• Anonymous

    Nothing personal against Mr. Teixeira–I've actually always quite liked him, despite his habitually running roughshod over the Twins–but I can't say I wish him well. This episode really turned me off, and like a lot of you, I'm sick to death of all these zeroes being thrown around. It's all the more unseemly in the current climate, and while the rest of us are now probably going to spend our retirement saying “Welcome to Wal-Mart,” these f**kers are pocketing ridiculous amounts of cash. People everywhere are losing their jobs, losing their homes, losing their savings, and in the middle of it all one guy gets $180 million for playing a game? I'm sorry, but this is no longer acceptable. It never was, but these days it's a hundred times more clear that it's too far out of control.
    Sorry to get all serious and stuff, but this just isn't funny anymore.

  • Anonymous

    The Jolene line is brilliant, but I have to confess I am little moved by this latest Evil Emp…are they still an empire, even?…this latest flail at player procurement by a team that used to win this way yet hasn't in quite a while. The numbers are insane, the timing for society at large is awkward, the lessons for team-building exercise '09 are dispiriting, but really, where they're concerned, what else is new?
    The Rays were wildly outspent in 2008. I saw several of them chillin' on the sidelines at the St. Petersburg Bowl answering questions about being American League Champs. The Brewers were in the playoffs. The Rockes are a year removed from a World Series appearance. Yankee spending guarantees nothing but a spongy Yankee bottom line and nothing in the victory column. Should they win it all, they will have acquired it by paying more for it than anybody ever has. If they don't win it all, and I mean everything up to and including lose in the ninth inning of the seventh game having led by a run when it began, then they are massive failures with big bills. Either way, there's nothing to be gained for them now.
    Hate them? Sure. Love that? I do.

  • Anonymous

    It's downright unseemly, but the one reason this Yankee profligacy makes me feel bad is that it reminds fans everywhere of how much their favorite player on their favorite team is making right now, while the rest of the country is in dire straits. Otherwise, why give a shit about the Yankees now? They've got two possible outcomes for 2009. Either they just totally dominate, and make it to the playoffs, and the national coverage all summer is “look what those Assholes bought with all that money.” Or, they're mediocre and riddled with injuries and sort of suck, and the national coverage all summer is “look at what those Assholes bought with all that money.”

  • Anonymous

    But why do I get the feeling that a nice chunk of our missing bailout money paid for their latest shopping spree? Maybe I just have Skank-hater paranoia, but they got that money from somewhere, and I'd hate to think it was you and me. Blehhh.

  • Anonymous

    I can't imagine there aren't dozens of loathsome institutions with their hands in our pockets. Why wouldn't the most loathsome one of them all be in on the grab?
    Everybody's paying for everything for everybody. Good thing we're not a socialist nation.

  • Anonymous

    I don't begrudge those three players their riches — they're awesome players, and it's not their fault 40,000 people won't pay $25 a night to watch me type.
    But the fact that ONE TEAM is paying out that half-billion dollars? I do begrudge that.

  • Anonymous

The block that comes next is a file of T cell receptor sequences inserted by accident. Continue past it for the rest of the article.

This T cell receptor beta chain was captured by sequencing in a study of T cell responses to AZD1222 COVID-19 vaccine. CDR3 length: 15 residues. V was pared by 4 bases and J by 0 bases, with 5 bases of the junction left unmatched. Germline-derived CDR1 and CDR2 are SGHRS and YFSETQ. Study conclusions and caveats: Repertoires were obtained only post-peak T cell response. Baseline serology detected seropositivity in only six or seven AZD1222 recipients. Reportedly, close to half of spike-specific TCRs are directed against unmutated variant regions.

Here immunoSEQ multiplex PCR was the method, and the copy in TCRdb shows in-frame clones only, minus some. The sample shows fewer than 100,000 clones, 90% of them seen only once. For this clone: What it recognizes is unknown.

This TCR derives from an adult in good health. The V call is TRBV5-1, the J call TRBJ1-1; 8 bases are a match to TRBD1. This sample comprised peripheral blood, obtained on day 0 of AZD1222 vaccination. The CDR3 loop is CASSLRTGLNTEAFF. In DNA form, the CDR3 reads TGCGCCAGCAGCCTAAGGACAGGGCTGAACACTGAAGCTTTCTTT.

I definitely agree. I just think they've set themselves up for backlash no matter what happens on the field now. The NYTimes coverage of the deal late yesterday said the Yankees were “continuing to spend money as if they were printing it,” mentioned the half billion figure and noted that their new stadium was built partly with public financing all within the first two sentences.

  • Anonymous

    I begrudge them their riches when it's most likely coming out of MY pocket this time, and I'm not even a Yankee fan. Good chance a lot of that money came from a bank that was bailed out with my tax dollars, and that I do begrudge. While I can barely make ends meet right now, the Yankees–collectively and individually–get fatter on my dime? Eff that.

  • Anonymous

    The Yankees are the rich kid on your block whose parents gave him every toy but love, the one who'd give your friend five dollars to leave your house and go over to his.

    The Yankees are a lethal combination of Veruca Salt and Henry F. Potter.

  • Anonymous

    It seems to me I've heard this song before…
    Lades and Gentlemen, your 1980's New York Yankees redux!
    Starring:
    CC Sabathia as Bill Gullickson!
    AJ Burnett as Rick Reuschel
    Mark Tiexiera as Jack Clark!
    and of course….
    Alex Rodriguez as Dave Winfield!

  • Anonymous

    Love that movie, but I have to admit Pottersville looks like a lot more fun than Bedford Falls…..

  • Anonymous

    “Geaaaawwwwwwwge, you once called me a waawped, frustrated old maaaaaaan…”

  • Anonymous

    A strange sort of socialism where society at large pays for the mis-steps and vanity projects of the wealthy. This reverse-”Robin Hood” effect is what's so hard to stomach.
    As far as I know, the Yankees aren't pitching in a dime for my projects, of the vanity variety or otherwise.

  • Anonymous

    They said Hal was the sensible one! , hey still have a terrible outfield so screw them.

  • Anonymous

    What can we do? They have the money. And, like usual, they went over the top and paid more than the value price.
    It's only a matter of time that even the Yankees will be hurt by businesses who have purchased most of the season tickets and are now just trying to stay afloat along with fans who are trying to do the same.
    Who knows, people might finally start to resent the players, their agents and ownership enough to stay at home and watch the games on TV.

  • Anonymous

    This lifted my spirits tremendously… my lifelong Yankee fan brother (44 years old) is disgusted and turned off by their unseemly spending in the current climate, while people are losing their jobs and homes. $180 million to hit a ball, in the middle of all this misery? They can drop dead as far as he's concerned. And yes, he used almost those exact words.
    Never thought I'd be so completely in tune with a Yankee fan regarding how vile their behavior is.